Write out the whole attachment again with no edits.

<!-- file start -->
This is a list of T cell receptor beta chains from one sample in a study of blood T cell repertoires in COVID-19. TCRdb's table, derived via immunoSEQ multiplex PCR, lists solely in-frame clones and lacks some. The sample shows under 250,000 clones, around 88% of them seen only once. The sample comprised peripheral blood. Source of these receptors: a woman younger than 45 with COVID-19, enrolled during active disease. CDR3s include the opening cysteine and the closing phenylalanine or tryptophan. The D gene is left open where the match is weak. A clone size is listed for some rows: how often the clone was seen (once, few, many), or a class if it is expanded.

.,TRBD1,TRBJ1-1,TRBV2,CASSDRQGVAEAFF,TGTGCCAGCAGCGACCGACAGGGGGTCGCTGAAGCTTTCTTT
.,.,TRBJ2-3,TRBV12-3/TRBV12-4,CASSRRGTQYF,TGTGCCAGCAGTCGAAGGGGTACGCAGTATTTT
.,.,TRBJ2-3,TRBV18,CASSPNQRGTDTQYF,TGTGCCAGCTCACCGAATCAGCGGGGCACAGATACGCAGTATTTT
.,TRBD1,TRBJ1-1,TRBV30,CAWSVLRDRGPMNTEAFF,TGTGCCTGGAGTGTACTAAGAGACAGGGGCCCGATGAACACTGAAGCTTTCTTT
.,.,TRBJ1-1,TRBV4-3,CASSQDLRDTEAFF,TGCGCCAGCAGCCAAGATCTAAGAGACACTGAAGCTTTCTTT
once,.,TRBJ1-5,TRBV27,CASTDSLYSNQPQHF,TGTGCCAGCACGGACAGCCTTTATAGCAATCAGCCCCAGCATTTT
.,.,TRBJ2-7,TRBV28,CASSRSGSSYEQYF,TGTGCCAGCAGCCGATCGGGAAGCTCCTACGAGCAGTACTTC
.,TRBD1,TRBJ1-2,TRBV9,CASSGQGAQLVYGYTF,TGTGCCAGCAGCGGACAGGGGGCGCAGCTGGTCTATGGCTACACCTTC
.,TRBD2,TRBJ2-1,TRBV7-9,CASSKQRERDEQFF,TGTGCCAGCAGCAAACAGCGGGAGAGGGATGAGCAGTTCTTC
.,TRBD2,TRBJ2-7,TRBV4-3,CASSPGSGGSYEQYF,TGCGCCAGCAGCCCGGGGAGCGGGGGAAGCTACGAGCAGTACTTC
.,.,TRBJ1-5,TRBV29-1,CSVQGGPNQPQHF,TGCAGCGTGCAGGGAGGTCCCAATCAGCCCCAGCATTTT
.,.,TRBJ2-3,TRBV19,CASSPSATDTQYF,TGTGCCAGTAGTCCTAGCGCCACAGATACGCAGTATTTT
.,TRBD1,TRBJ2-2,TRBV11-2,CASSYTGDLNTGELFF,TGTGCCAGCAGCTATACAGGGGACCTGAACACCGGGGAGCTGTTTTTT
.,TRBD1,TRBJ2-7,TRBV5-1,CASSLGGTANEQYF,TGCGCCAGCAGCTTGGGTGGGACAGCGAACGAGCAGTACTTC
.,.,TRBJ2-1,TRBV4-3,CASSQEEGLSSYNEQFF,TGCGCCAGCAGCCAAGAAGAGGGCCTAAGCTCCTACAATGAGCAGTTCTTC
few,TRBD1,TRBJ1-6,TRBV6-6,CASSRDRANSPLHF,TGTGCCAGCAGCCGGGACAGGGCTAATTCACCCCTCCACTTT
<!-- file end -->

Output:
This is a list of T cell receptor beta chains from one sample in a study of blood T cell repertoires in COVID-19. TCRdb's table, derived via immunoSEQ multiplex PCR, lists solely in-frame clones and lacks some. The sample shows under 250,000 clones, around 88% of them seen only once. The sample comprised peripheral blood. Source of these receptors: a woman younger than 45 with COVID-19, enrolled during active disease. CDR3s include the opening cysteine and the closing phenylalanine or tryptophan. The D gene is left open where the match is weak. A clone size is listed for some rows: how often the clone was seen (once, few, many), or a class if it is expanded.

.,TRBD1,TRBJ1-1,TRBV2,CASSDRQGVAEAFF,TGTGCCAGCAGCGACCGACAGGGGGTCGCTGAAGCTTTCTTT
.,.,TRBJ2-3,TRBV12-3/TRBV12-4,CASSRRGTQYF,TGTGCCAGCAGTCGAAGGGGTACGCAGTATTTT
.,.,TRBJ2-3,TRBV18,CASSPNQRGTDTQYF,TGTGCCAGCTCACCGAATCAGCGGGGCACAGATACGCAGTATTTT
.,TRBD1,TRBJ1-1,TRBV30,CAWSVLRDRGPMNTEAFF,TGTGCCTGGAGTGTACTAAGAGACAGGGGCCCGATGAACACTGAAGCTTTCTTT
.,.,TRBJ1-1,TRBV4-3,CASSQDLRDTEAFF,TGCGCCAGCAGCCAAGATCTAAGAGACACTGAAGCTTTCTTT
once,.,TRBJ1-5,TRBV27,CASTDSLYSNQPQHF,TGTGCCAGCACGGACAGCCTTTATAGCAATCAGCCCCAGCATTTT
.,.,TRBJ2-7,TRBV28,CASSRSGSSYEQYF,TGTGCCAGCAGCCGATCGGGAAGCTCCTACGAGCAGTACTTC
.,TRBD1,TRBJ1-2,TRBV9,CASSGQGAQLVYGYTF,TGTGCCAGCAGCGGACAGGGGGCGCAGCTGGTCTATGGCTACACCTTC
.,TRBD2,TRBJ2-1,TRBV7-9,CASSKQRERDEQFF,TGTGCCAGCAGCAAACAGCGGGAGAGGGATGAGCAGTTCTTC
.,TRBD2,TRBJ2-7,TRBV4-3,CASSPGSGGSYEQYF,TGCGCCAGCAGCCCGGGGAGCGGGGGAAGCTACGAGCAGTACTTC
.,.,TRBJ1-5,TRBV29-1,CSVQGGPNQPQHF,TGCAGCGTGCAGGGAGGTCCCAATCAGCCCCAGCATTTT
.,.,TRBJ2-3,TRBV19,CASSPSATDTQYF,TGTGCCAGTAGTCCTAGCGCCACAGATACGCAGTATTTT
.,TRBD1,TRBJ2-2,TRBV11-2,CASSYTGDLNTGELFF,TGTGCCAGCAGCTATACAGGGGACCTGAACACCGGGGAGCTGTTTTTT
.,TRBD1,TRBJ2-7,TRBV5-1,CASSLGGTANEQYF,TGCGCCAGCAGCTTGGGTGGGACAGCGAACGAGCAGTACTTC
.,.,TRBJ2-1,TRBV4-3,CASSQEEGLSSYNEQFF,TGCGCCAGCAGCCAAGAAGAGGGCCTAAGCTCCTACAATGAGCAGTTCTTC
few,TRBD1,TRBJ1-6,TRBV6-6,CASSRDRANSPLHF,TGTGCCAGCAGCCGGGACAGGGCTAATTCACCCCTCCACTTT